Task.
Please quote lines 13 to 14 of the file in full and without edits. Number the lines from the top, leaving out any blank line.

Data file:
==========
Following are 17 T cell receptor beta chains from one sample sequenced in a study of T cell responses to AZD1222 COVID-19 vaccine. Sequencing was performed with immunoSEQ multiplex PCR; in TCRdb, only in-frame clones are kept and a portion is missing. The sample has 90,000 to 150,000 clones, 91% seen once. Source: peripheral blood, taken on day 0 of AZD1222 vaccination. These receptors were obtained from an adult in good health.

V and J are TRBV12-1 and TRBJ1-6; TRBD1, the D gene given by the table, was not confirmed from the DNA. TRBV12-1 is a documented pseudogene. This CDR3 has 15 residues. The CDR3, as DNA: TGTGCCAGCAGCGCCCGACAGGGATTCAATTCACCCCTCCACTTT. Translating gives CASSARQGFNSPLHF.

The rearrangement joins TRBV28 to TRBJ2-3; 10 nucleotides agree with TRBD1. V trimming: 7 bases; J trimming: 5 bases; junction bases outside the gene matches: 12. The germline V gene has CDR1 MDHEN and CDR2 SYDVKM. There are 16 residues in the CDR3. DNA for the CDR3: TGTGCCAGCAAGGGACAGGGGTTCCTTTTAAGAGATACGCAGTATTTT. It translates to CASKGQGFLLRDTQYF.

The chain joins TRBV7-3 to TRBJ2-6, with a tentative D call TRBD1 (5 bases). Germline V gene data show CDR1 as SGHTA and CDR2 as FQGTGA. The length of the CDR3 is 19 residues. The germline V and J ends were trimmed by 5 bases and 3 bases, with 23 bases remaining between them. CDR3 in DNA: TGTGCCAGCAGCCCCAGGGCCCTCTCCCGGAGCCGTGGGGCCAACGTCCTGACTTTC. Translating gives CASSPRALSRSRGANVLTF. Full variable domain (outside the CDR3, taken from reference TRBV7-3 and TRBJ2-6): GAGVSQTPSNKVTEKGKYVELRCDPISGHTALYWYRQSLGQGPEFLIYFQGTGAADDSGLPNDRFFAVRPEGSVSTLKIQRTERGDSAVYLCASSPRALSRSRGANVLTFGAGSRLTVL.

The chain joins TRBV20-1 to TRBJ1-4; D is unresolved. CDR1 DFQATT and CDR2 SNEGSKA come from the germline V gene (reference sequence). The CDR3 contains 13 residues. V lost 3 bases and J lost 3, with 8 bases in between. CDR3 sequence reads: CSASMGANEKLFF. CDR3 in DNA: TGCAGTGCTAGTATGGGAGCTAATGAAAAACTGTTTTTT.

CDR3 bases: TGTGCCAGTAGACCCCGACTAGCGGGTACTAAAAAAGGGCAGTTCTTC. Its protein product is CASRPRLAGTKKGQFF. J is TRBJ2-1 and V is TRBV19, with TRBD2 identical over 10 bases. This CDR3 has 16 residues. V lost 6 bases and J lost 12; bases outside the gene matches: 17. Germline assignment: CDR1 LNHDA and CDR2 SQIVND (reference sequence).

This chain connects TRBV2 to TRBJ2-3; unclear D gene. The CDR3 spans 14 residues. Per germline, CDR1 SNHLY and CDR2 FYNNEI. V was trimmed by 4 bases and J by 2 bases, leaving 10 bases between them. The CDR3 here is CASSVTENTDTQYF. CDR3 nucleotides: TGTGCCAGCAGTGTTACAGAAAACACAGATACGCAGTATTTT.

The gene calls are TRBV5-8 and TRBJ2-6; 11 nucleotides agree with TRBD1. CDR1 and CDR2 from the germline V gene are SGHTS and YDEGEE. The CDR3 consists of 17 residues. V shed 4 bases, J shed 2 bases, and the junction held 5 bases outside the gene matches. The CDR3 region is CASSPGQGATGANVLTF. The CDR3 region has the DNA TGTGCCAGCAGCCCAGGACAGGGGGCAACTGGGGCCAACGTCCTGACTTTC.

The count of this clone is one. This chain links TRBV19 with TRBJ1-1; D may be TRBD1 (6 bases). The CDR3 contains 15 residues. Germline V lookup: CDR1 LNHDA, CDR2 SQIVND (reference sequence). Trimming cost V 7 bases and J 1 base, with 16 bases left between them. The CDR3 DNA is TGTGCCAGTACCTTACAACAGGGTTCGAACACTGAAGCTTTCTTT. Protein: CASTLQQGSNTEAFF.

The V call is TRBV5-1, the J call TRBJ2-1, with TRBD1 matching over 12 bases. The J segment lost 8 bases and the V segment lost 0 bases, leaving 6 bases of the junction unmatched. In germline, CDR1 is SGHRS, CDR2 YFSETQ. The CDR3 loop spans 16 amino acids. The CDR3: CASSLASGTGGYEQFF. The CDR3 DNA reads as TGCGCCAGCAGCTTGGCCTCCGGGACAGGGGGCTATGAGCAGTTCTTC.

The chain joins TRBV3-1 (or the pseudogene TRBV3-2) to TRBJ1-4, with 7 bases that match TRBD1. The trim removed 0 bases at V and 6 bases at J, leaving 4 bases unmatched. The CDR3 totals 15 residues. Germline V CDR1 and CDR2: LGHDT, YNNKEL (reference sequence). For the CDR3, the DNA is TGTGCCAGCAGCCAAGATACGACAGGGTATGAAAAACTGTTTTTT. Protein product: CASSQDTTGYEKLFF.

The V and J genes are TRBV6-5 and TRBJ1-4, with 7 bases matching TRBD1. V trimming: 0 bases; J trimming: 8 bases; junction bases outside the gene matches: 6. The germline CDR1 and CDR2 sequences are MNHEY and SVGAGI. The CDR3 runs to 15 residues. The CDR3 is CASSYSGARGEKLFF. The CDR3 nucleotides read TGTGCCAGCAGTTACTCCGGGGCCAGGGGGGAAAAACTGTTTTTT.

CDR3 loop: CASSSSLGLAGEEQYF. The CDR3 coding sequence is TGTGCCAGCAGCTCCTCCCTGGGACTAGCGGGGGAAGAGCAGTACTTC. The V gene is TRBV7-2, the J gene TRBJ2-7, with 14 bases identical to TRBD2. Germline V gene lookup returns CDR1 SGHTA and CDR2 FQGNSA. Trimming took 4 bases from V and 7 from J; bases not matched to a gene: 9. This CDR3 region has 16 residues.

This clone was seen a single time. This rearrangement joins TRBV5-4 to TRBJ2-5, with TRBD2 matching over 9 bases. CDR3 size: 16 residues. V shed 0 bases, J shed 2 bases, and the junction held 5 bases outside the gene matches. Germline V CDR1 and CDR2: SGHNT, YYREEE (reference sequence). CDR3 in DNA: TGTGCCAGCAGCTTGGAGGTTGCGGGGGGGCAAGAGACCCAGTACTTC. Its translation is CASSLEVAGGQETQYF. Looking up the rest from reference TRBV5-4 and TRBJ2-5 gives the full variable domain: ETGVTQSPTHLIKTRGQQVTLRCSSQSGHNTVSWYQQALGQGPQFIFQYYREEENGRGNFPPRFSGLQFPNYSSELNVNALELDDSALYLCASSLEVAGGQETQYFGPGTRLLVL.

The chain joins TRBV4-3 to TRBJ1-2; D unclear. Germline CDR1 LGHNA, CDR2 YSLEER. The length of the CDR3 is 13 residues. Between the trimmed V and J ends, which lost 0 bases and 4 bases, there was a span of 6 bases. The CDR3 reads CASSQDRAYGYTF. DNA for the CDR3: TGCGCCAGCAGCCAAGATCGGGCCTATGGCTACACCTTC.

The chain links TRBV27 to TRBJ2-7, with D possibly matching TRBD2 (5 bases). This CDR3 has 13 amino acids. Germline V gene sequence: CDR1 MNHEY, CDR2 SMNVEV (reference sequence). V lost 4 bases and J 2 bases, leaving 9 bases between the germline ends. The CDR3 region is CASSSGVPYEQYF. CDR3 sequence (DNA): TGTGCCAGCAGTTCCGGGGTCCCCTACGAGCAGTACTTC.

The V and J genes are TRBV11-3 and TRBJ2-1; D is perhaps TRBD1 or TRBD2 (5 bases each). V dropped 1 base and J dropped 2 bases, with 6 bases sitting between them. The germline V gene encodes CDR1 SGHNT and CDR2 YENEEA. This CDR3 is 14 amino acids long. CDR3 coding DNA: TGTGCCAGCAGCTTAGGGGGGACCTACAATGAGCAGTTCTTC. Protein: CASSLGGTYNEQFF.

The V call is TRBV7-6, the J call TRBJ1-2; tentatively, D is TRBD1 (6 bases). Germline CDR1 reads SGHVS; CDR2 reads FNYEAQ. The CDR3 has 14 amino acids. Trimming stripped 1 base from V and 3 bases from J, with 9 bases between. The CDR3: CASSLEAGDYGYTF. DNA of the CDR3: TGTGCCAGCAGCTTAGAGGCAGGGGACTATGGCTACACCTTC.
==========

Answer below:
CDR3 loop: CASSSSLGLAGEEQYF. The CDR3 coding sequence is TGTGCCAGCAGCTCCTCCCTGGGACTAGCGGGGGAAGAGCAGTACTTC. The V gene is TRBV7-2, the J gene TRBJ2-7, with 14 bases identical to TRBD2. Germline V gene lookup returns CDR1 SGHTA and CDR2 FQGNSA. Trimming took 4 bases from V and 7 from J; bases not matched to a gene: 9. This CDR3 region has 16 residues.

This clone was seen a single time. This rearrangement joins TRBV5-4 to TRBJ2-5, with TRBD2 matching over 9 bases. CDR3 size: 16 residues. V shed 0 bases, J shed 2 bases, and the junction held 5 bases outside the gene matches. Germline V CDR1 and CDR2: SGHNT, YYREEE (reference sequence). CDR3 in DNA: TGTGCCAGCAGCTTGGAGGTTGCGGGGGGGCAAGAGACCCAGTACTTC. Its translation is CASSLEVAGGQETQYF. Looking up the rest from reference TRBV5-4 and TRBJ2-5 gives the full variable domain: ETGVTQSPTHLIKTRGQQVTLRCSSQSGHNTVSWYQQALGQGPQFIFQYYREEENGRGNFPPRFSGLQFPNYSSELNVNALELDDSALYLCASSLEVAGGQETQYFGPGTRLLVL.